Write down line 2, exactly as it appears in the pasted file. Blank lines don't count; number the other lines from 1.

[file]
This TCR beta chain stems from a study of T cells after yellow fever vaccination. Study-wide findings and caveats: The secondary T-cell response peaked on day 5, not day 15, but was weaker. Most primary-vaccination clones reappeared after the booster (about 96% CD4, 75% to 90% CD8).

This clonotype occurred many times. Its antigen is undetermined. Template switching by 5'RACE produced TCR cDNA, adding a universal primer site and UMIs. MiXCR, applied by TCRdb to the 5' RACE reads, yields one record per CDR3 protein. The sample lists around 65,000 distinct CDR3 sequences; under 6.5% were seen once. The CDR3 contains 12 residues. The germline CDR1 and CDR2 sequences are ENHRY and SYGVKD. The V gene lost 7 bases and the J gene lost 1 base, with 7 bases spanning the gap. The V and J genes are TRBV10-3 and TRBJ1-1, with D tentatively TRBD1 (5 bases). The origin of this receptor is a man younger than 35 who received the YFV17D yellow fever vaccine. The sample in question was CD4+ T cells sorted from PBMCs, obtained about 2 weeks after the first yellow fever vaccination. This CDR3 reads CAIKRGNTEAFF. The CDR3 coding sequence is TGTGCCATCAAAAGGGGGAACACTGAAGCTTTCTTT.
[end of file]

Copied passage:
This clonotype occurred many times. Its antigen is undetermined. Template switching by 5'RACE produced TCR cDNA, adding a universal primer site and UMIs. MiXCR, applied by TCRdb to the 5' RACE reads, yields one record per CDR3 protein. The sample lists around 65,000 distinct CDR3 sequences; under 6.5% were seen once. The CDR3 contains 12 residues. The germline CDR1 and CDR2 sequences are ENHRY and SYGVKD. The V gene lost 7 bases and the J gene lost 1 base, with 7 bases spanning the gap. The V and J genes are TRBV10-3 and TRBJ1-1, with D tentatively TRBD1 (5 bases). The origin of this receptor is a man younger than 35 who received the YFV17D yellow fever vaccine. The sample in question was CD4+ T cells sorted from PBMCs, obtained about 2 weeks after the first yellow fever vaccination. This CDR3 reads CAIKRGNTEAFF. The CDR3 coding sequence is TGTGCCATCAAAAGGGGGAACACTGAAGCTTTCTTT.